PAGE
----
Fit for a King

If you are looking to try KING OYSTER mushrooms or other luxury mushrooms from around the world, a useful website is Smithymushrooms. Pretty good prices for really good mushrooms. Here are some King Oysters from Smithy

 

The Powerdown Show reviewed

The Powerdown Show is a 10-part series of 20 minute documentaries that takes a fresh and engaging look at climate change and peak oil. Produced by the Dublin based ‘Cultivate’ educational collective, the series focuses on positive responses to these challenges, offering practical and inspiring examples of community action. Without underplaying the enormous implications of the twin threats we are facing, the makers argue that we also have a golden opportunity to create a far better, more sustainable way of life for ourselves and for future generations if we use intelligent design strategies to approach ‘energy descent’. Made to professional standards, each episode uses a mix of interviews, real life case studies, animations and even humour to explain the core problems before moving onto potential solutions such as localised food production, sustainable building, alternative energy, green economics, permaculture and Transition Towns.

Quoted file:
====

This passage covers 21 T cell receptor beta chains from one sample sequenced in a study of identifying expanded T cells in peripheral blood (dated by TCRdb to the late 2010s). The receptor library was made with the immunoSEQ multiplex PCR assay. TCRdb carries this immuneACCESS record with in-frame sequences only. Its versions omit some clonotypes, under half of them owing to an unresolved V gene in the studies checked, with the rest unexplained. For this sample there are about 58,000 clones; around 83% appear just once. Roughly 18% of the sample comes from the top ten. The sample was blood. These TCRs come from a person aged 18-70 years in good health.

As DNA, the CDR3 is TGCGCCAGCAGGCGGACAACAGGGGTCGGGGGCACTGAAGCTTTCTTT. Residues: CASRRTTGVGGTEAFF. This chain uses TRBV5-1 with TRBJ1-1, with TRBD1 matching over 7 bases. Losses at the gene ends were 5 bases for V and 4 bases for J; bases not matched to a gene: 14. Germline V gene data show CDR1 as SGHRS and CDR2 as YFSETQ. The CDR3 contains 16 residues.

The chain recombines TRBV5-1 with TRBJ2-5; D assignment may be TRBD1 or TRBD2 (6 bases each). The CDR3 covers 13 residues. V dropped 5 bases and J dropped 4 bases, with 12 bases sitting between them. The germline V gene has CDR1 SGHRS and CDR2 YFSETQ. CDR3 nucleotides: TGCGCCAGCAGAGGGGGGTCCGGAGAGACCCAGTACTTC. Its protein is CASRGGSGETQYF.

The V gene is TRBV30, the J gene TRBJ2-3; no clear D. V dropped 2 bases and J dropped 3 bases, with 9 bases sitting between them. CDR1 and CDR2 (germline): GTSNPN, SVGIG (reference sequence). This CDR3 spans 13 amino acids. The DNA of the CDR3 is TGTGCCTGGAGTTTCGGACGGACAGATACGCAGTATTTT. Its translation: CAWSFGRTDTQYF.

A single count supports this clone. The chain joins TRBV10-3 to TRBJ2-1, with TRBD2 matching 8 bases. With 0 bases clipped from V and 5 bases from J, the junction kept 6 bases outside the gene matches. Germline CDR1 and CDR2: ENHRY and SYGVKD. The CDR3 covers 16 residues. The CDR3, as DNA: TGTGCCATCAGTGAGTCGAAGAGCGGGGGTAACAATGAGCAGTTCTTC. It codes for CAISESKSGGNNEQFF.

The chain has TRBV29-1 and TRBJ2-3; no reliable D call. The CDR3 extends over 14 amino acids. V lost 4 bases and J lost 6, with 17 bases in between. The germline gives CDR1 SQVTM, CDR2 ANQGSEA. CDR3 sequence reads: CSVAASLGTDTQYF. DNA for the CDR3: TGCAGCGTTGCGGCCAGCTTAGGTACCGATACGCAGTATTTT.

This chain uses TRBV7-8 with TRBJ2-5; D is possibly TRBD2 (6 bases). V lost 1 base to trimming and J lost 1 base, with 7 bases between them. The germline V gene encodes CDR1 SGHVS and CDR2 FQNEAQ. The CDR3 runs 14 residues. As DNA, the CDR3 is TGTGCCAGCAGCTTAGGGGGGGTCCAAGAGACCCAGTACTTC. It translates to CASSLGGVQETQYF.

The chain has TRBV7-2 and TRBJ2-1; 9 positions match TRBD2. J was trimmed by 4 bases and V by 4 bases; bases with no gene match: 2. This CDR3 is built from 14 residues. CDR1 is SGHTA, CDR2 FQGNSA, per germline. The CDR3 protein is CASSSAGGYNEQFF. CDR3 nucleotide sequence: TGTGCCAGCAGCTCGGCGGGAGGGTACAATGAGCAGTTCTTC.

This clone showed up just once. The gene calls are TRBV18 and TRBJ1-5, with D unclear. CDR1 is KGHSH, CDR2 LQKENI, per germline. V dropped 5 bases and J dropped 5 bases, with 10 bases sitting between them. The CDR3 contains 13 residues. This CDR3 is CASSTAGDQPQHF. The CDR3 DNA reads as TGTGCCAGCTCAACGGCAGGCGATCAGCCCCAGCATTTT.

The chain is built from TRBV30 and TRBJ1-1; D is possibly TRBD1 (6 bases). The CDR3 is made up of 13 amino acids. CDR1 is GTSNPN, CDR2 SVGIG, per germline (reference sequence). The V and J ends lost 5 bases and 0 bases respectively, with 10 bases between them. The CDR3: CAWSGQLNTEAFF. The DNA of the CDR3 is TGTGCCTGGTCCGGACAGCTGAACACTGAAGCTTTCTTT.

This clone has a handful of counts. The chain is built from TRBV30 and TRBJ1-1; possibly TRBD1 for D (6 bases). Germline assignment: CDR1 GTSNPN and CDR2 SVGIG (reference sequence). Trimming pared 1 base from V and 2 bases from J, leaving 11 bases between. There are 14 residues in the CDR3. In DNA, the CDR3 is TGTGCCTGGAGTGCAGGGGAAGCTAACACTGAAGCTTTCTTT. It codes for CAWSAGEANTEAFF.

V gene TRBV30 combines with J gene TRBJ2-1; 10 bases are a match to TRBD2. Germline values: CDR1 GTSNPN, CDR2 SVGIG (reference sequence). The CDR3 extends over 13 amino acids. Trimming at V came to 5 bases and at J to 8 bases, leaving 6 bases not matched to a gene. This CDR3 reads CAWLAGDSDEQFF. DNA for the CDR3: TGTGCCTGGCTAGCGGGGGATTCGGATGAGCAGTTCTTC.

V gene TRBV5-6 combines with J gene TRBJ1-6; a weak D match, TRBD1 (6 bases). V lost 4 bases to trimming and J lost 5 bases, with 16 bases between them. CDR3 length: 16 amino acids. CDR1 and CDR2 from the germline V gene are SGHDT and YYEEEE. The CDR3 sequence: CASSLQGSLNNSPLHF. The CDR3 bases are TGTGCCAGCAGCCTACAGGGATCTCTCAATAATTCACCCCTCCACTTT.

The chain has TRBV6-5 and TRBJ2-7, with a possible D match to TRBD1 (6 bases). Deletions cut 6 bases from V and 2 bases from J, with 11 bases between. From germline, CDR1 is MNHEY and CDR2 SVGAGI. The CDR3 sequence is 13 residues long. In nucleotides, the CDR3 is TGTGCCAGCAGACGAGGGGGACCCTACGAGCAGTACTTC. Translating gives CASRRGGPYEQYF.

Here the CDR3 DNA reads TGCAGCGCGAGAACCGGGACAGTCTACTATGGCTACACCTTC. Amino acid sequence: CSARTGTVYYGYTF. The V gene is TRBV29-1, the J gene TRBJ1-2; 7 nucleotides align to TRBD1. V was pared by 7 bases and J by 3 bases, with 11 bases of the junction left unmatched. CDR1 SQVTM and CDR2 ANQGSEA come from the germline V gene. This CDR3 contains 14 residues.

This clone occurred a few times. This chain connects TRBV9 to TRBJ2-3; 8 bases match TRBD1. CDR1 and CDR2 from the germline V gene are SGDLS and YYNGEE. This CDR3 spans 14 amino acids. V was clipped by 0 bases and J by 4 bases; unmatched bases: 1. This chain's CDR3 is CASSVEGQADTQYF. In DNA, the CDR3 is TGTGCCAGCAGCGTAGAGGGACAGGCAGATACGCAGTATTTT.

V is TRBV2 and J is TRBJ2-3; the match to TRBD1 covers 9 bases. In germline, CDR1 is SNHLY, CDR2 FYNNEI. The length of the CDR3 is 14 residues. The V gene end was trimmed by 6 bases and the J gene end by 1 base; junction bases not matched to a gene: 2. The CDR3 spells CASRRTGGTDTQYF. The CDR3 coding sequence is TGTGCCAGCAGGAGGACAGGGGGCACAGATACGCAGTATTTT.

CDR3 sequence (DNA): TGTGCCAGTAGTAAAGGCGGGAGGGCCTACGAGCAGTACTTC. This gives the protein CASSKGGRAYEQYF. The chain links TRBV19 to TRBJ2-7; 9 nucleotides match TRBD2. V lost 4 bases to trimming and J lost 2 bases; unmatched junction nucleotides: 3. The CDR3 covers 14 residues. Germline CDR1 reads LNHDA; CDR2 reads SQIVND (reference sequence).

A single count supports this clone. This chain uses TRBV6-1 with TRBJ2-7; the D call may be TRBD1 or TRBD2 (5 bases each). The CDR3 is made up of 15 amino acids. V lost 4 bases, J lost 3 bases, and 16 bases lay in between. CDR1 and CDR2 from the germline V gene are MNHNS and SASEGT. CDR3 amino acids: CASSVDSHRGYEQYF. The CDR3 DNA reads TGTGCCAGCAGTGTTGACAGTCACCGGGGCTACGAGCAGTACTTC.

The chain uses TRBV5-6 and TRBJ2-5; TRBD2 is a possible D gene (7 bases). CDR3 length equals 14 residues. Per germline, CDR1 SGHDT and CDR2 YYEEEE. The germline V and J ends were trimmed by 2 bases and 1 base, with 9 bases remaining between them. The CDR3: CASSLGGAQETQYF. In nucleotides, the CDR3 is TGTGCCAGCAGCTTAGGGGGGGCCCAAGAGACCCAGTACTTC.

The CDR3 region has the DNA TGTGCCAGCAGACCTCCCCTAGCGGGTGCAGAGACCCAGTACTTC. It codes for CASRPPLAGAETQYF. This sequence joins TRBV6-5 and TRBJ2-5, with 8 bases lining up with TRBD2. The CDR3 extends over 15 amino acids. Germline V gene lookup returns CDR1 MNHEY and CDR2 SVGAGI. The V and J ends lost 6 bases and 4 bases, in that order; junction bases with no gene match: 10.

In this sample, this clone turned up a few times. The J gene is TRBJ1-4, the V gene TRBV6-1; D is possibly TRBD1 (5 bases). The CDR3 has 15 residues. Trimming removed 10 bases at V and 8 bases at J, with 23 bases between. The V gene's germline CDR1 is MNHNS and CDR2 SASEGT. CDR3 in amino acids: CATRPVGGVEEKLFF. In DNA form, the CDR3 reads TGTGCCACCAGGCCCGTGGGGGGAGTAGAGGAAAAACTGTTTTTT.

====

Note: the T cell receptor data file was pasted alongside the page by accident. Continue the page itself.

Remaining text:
The films were made to accompany Cultivate’s program of training for “Leadership, Livelihoods and Local Resilience”, and whilst there probably isn’t much in The Powerdown Show that is new to seasoned permaculturalists or community activists, it is a fantastic resource for awareness raising and would be great for showing in schools, at film clubs, etc. The twenty minute format means that each episode can be used to introduce a topic whilst leaving plenty of time for group discussion or other activities, something that can often feel pushed out at screenings of longer documentaries. A marvellous tool for any permaculture educator or Transition Town core team, especially as the makers give license-free permission for public screenings to any Transition initiative. I’m looking forward to using this with our local group.